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NEW YORK — Viacom’s Nickelodeon is making a $60 million bet that the 25-year-old Teenage Mutant Ninja Turtles franchise has more left in the tank.
The company has acquired the global TMNT rights from the Mirage Group and 4Kids Entertainment and is developing a CG-animated TV series as well as a feature film in partnership with fellow Viacom arm Paramount Pictures. Both projects are set to hit in 2012.
The TV show will be the latest creation coming out of the Nick animation studio in Burbank, which is behind hit series “The Penguins of Madagascar” and an upcoming “Kung Fu Panda” series.
The acquisition is Nickelodeon’s first franchise purchase, and it likely will look at similarly attractive entertainment brands with a built-in fan base.
Its goal with TMNT is to reintroduce the franchise to existing and potential fans across various media platforms. The deal also gives Nick all merchandising rights, and the company will continue to work with the franchise’s longtime partner, Playmates Toys.
“Teenage Mutant Ninja Turtles shares a comedic sensibility with the Nickelodeon DNA, with added layers of action and fantasy that have kept this property an evergreen favorite with multiple generations of audiences,” said Cyma Zarghami, president of Nickelodeon/MTVN Kids and Family Group.
For Paramount, the deal is a chance to add another popular 1980s franchise alongside “Transformers.” Said Paramount president Adam Goodman, “Teenage Mutant Ninja Turtles is a property that maintains a very passionate global fan base, is rich with opportunity for a tentpole movie and is exactly the right property for us to work together with Nickelodeon.”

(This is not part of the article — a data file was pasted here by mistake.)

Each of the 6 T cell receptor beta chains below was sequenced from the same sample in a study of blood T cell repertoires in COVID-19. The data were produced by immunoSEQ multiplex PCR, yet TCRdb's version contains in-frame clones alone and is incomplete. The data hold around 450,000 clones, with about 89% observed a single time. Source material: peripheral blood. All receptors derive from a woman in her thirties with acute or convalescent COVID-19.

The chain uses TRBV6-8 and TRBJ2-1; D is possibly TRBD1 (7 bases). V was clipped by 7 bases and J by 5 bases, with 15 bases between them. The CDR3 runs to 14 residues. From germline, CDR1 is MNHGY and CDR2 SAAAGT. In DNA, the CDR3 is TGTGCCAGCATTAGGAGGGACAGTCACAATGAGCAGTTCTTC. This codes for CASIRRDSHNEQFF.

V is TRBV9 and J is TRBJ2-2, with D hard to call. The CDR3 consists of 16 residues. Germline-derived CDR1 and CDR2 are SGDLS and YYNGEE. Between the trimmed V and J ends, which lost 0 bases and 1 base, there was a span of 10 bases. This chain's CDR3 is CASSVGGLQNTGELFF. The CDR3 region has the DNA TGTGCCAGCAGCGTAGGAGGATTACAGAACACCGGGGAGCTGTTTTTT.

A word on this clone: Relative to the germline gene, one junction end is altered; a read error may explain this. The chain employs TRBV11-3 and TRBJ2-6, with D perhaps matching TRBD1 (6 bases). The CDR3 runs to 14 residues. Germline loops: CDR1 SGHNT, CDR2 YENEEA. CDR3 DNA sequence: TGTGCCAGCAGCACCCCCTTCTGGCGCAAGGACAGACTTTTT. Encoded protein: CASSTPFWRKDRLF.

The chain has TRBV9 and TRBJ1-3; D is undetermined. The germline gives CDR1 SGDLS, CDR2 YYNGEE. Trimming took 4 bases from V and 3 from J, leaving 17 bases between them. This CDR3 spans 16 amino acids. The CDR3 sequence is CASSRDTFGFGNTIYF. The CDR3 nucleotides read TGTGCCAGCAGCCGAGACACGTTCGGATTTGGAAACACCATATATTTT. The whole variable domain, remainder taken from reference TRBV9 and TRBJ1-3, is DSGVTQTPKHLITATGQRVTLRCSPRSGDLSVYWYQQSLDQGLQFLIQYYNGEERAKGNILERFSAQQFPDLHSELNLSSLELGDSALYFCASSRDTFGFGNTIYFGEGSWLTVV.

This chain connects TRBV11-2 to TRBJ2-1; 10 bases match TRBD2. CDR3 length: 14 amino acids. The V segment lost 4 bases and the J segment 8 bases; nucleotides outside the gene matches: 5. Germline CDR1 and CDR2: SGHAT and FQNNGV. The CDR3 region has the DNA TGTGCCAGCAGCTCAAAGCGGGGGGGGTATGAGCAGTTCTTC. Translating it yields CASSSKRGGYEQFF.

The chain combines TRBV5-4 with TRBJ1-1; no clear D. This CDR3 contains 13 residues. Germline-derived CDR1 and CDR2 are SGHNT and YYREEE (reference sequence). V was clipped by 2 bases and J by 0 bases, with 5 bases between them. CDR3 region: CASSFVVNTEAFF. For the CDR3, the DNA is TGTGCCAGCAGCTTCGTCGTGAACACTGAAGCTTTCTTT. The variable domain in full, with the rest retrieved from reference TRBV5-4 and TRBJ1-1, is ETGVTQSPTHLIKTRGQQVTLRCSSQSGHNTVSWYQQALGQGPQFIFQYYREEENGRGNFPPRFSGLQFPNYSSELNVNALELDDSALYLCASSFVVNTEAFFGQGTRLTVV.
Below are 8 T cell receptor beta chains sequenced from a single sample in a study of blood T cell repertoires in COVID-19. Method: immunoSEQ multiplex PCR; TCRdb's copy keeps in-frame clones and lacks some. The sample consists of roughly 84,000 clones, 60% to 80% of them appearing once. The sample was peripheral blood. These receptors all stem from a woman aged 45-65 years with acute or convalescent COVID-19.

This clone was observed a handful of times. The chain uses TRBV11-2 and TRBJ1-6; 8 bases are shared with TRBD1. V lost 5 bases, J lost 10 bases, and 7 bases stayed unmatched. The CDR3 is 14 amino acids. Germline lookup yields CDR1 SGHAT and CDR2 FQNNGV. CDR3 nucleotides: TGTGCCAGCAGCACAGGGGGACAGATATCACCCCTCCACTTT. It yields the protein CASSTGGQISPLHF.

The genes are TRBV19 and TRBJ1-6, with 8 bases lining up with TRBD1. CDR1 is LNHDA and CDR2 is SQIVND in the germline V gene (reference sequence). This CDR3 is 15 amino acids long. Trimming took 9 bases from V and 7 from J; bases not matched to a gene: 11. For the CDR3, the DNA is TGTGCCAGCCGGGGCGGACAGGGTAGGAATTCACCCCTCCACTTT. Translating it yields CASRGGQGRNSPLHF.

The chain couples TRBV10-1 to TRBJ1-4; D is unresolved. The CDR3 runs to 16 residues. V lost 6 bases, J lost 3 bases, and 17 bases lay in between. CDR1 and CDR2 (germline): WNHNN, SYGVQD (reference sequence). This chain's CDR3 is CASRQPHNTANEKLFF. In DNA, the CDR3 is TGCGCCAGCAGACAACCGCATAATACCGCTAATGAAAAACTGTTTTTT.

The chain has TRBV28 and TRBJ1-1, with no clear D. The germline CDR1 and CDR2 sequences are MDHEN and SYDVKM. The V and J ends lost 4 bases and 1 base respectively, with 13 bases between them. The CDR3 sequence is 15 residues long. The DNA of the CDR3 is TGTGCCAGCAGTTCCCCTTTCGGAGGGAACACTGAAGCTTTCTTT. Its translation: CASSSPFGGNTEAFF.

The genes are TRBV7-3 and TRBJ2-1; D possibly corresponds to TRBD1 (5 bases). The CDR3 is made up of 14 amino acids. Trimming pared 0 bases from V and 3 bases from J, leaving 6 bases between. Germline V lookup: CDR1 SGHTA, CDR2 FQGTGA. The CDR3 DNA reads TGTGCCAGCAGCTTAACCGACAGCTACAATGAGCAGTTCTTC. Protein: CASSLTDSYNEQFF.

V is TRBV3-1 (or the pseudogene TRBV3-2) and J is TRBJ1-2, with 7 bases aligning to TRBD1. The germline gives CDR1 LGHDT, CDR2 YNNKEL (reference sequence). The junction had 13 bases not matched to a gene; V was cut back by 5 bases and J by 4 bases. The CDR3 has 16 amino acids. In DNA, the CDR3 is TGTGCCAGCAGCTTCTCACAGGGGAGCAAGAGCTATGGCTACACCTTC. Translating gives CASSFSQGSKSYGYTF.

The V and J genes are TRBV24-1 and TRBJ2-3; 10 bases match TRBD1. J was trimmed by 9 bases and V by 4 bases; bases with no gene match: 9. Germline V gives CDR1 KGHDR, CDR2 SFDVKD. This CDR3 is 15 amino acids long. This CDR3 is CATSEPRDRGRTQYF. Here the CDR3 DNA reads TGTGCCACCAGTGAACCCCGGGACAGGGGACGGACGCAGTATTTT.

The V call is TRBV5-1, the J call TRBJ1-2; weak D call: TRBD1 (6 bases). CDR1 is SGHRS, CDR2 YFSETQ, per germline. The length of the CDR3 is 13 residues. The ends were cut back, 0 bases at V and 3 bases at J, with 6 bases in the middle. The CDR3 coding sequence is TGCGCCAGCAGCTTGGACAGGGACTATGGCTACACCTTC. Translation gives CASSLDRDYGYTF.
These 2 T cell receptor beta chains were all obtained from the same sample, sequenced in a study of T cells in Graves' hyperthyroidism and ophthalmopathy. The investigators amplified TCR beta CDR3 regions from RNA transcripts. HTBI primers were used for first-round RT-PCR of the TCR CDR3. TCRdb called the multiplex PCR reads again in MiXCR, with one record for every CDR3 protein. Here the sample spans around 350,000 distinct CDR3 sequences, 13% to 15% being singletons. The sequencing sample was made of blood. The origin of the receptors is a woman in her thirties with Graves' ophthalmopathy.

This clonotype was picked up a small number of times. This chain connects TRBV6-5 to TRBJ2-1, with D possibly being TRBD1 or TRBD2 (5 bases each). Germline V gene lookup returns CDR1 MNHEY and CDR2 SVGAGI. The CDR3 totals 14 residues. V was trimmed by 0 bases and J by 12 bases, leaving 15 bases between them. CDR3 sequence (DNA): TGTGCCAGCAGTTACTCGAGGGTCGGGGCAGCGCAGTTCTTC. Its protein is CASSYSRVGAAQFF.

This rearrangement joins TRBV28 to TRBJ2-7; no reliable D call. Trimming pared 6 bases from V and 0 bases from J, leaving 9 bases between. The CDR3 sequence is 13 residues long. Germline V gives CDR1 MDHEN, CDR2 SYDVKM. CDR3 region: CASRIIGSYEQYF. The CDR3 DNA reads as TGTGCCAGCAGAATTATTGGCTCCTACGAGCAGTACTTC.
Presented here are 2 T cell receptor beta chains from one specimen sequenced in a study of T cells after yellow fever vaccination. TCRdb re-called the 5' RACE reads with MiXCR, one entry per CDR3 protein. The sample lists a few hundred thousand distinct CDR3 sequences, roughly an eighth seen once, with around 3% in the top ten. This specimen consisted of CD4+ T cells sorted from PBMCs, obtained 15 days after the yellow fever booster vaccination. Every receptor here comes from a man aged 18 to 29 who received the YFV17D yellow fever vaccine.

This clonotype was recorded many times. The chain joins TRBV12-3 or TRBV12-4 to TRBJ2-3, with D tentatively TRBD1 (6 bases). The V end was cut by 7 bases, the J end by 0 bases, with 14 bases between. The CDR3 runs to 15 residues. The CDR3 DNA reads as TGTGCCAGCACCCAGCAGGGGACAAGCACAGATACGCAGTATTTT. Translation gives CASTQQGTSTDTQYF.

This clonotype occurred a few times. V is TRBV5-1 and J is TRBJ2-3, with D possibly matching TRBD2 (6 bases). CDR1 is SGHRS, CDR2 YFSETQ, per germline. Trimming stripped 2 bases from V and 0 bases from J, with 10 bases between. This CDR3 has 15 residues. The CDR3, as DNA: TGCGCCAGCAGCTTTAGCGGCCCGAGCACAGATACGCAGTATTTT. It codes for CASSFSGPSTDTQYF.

At Comic-Con in July, producers Scott Mednick and Galen Walker, who have been developing the new Turtles film, said that John Fusco, a martial arts enthusiast who wrote “The Forbidden Kingdom,” had come aboard to write the screenplay. They said that the new live-action/CG movie would return to the franchise’s roots and that in addition to action and humor of the first film in 1990, it would have the darker tone of the original comics.
Mednick served as exec producer on “300” and “10,000 B.C.”; Galen was a producer on 2007’s “TMNT.”
The four TMNT films released between 1990-2007 — three live-action and one animated — have grossed $310 million in the U.S.
For the CW, the deal means that next summer it will lose its animated TMNT series, jointly produced by 4Kids and Mirage. It will continue to air on the CW4Kids Saturday morning programming block through Aug. 31.
In a memo to employees, 4Kids CEO Al Kahn said the move brings “mixed emotions, since our relationship with Mirage Studios and the property has been a long and mutually successful one, beginning with our relaunching the brand in 2002 to a new generation of Turtles fans.”
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